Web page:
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History of Streetlights & Municipal Power in Columbus

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Columbus gets its first streetlights, which are gas powered in 1844. By 1880, the first workable lighting system is unveiled at the Ohio State Journal newspaper offices. Several private electric companies are established including Columbus Electric Light, Columbus Edison Electric Light, and Columbus Electric Light and Power, some of which are used to light streets. In 1896, costs to light the streets exceeds $70,000 per year. Following a feasibility study for Columbus to run its own streetlight system, voters approve a bond sale to build a new city-owned power  plant. A lack of agreement on City Council delays things for a few years; however, successful mayoral candidate Samuel Black promises voters that the plant will be completed.  Columbus' power plant goes on line in 1899 with a 264 horsepower engine; however, arc lamp capacity was limited so many lights remain on private service for a few more years.Columbus gets its first streetlights, which are gas powered.

1900 - 1950

archesIn the early 1900's, municipal power takes over the lighting of the decorative arches (see photo to right) on High Street, making Columbus known as the City of Arches. These arches would return years later in the city’s Short North area. By 1910, the division began making power available to public buildings and commercial businesses in the downtown area. City Hall and the water works were among the first customers, followed by Grant Hospital, the library, drugstores, hardware stores and churches.  In the 1920's, the Dublin Avenue power plant gets updates to keep up with increasing demand and to improve efficiency. Despite the Depression in 1933, the division experiences financial health to continue operating the street light system in Columbus. The division serves 6,268 customers by 1935. Throughout the 1930's to 1950's the division again makes necessary upgrades to the system to meet the demand of electricity. This includes a new boiler and 12,500 kilowatt turbine generator

1960 - 1990
In 1969, a contract is awarded to Columbus & Southern for supplemental power, following contentious negotiations that included the company trying to take over the utility. In 1977, the city sells bonds to build a waste to energy plant on the south side of the city for supplemental power, becoming known as the trash burning power plant. Because of the efforts by AMP Ohio, power costs decrease resulting in a savings of $132,000 for the division in 1982. With the savings, the division embarks on an ambitious street light program where two-thirds of the city neighborhoods receives street lighting by 1987. By the end of the 1980's, the city had ceases to produce power at the Dublin Avenue power plant.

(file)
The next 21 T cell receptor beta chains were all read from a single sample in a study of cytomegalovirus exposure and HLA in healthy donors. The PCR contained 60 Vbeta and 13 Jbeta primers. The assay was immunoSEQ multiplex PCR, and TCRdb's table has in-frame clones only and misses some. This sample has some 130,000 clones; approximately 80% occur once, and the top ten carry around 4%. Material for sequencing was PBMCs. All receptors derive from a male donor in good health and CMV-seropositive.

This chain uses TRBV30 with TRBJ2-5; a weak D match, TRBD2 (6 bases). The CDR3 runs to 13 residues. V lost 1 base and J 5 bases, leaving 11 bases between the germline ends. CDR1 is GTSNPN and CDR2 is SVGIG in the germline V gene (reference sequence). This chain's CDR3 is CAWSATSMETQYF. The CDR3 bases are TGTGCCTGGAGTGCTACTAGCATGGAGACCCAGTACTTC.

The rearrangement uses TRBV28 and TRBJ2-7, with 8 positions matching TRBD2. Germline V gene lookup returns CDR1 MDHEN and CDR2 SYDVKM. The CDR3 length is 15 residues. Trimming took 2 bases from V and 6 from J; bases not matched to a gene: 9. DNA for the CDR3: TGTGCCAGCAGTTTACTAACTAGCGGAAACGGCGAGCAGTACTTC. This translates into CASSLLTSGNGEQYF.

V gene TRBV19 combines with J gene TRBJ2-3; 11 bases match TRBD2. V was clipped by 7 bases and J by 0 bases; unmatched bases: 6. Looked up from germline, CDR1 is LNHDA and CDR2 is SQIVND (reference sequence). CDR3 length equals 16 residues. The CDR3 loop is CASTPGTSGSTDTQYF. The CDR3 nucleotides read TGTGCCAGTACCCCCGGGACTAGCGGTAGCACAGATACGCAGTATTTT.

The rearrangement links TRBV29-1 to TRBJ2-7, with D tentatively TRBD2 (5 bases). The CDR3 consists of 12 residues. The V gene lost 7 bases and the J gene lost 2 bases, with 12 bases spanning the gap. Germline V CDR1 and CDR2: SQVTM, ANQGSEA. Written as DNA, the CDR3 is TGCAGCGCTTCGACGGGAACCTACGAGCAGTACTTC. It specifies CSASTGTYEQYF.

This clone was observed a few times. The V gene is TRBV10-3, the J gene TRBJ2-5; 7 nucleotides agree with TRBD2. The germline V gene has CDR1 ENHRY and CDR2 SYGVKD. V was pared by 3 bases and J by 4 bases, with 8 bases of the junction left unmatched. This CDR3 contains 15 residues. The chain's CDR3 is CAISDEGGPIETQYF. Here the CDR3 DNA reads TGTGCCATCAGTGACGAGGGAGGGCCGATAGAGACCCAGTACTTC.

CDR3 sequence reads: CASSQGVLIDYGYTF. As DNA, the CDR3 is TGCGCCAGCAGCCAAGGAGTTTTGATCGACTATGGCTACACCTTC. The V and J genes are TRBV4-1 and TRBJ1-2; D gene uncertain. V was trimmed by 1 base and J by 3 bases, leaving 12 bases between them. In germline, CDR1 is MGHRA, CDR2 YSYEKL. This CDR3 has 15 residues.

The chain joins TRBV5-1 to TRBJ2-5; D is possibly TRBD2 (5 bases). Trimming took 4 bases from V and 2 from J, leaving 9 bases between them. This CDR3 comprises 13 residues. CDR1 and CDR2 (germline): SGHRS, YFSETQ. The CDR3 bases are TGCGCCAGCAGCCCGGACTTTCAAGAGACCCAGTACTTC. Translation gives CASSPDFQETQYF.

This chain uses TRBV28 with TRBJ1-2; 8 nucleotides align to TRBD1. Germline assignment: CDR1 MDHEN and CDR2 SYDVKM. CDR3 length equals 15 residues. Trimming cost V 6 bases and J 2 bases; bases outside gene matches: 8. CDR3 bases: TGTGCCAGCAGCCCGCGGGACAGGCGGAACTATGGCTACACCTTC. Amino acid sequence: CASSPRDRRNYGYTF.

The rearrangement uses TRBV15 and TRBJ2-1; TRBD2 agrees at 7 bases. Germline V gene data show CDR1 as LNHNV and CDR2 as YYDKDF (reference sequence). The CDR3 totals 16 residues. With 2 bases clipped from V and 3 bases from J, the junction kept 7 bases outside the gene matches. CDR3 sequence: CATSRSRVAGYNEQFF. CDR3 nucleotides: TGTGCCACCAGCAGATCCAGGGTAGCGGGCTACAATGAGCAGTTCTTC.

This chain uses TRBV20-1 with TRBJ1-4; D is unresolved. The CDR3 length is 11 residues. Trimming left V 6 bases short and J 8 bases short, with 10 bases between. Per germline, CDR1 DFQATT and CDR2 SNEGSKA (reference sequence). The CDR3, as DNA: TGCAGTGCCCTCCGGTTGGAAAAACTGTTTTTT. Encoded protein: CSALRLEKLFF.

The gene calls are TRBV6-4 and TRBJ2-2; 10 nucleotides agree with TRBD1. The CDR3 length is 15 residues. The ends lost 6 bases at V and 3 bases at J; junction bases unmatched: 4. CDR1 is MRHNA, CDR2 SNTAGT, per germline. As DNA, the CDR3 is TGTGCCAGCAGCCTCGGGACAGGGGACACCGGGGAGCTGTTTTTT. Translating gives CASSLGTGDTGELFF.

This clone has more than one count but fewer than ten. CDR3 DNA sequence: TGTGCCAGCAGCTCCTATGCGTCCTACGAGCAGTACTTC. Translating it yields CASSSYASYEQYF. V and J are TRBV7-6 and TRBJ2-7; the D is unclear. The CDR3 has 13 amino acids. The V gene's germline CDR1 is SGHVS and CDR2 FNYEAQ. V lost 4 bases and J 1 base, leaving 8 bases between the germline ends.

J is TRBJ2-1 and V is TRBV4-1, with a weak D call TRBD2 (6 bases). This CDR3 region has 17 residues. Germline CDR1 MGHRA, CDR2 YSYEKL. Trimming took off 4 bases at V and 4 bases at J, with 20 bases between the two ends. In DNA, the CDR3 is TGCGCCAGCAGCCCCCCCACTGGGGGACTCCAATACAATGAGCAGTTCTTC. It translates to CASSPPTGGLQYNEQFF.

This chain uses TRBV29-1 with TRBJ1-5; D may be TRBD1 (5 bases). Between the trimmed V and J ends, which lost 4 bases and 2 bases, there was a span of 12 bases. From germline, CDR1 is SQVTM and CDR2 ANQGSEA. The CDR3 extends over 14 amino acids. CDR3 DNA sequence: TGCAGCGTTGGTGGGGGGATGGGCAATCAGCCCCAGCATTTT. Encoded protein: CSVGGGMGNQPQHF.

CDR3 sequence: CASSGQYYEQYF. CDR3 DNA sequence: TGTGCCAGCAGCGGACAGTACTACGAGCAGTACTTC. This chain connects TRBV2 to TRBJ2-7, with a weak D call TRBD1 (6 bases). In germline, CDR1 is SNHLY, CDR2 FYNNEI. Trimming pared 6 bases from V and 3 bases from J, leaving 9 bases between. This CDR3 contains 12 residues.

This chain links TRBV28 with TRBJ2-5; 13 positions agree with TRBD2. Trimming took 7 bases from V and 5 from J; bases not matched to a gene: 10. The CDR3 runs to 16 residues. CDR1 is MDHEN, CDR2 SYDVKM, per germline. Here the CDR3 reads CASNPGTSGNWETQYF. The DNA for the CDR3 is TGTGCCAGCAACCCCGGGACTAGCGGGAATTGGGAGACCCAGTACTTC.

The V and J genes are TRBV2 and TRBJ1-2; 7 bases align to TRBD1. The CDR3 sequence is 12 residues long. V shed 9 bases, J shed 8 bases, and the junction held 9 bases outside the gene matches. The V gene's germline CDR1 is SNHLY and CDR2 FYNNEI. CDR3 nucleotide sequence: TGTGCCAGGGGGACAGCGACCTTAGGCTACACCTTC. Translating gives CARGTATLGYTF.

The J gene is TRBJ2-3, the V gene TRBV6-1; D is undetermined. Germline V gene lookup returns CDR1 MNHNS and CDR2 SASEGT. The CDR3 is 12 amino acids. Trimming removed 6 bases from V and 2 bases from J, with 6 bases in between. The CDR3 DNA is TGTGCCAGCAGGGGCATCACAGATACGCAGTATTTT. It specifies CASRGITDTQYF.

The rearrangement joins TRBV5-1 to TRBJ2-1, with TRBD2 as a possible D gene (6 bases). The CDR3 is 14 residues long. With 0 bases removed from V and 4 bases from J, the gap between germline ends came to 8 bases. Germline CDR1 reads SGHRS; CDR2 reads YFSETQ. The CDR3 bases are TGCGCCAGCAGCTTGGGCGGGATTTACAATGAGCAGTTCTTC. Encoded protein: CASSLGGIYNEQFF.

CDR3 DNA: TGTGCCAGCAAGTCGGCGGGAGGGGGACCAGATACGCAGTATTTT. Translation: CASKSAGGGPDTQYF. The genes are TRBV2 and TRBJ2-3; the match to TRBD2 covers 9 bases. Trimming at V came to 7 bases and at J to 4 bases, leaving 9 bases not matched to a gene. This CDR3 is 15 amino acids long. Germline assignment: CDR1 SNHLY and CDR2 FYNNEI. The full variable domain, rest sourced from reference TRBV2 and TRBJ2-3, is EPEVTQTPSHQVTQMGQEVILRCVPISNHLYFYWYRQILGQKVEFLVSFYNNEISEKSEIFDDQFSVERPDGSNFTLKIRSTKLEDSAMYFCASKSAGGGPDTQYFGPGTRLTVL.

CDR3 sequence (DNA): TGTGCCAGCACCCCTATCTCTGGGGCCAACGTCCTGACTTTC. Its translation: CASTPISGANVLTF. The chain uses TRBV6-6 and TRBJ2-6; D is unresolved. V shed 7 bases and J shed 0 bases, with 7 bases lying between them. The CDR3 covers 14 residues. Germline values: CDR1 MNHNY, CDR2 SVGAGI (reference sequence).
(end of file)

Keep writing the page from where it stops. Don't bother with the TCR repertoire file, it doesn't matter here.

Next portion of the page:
1990 - Present

In 1994, the city leases the trash burning power plant to the Solid Waste Authority.  However, shortly thereafter the plant closes due to new environmental air regulations. The division moves to its current location at 3500 Indianola Avenue in 1999.   In late 2014, the city's former Dublin Avenue power plant is sold to a private company for redevelopment in what has become known as the Nationwide Boulevard or Arena District area. By 2015, the division now has 12,000+ customers and 55,000 streetlights installed across the city.  

Riverfront430The Columbus Division of Power's purpose has remained much the same during its more than a century of service:  providing reliable street lighting for people living in or traveling through the city, with the total cost of this system supported by the sale of electricity.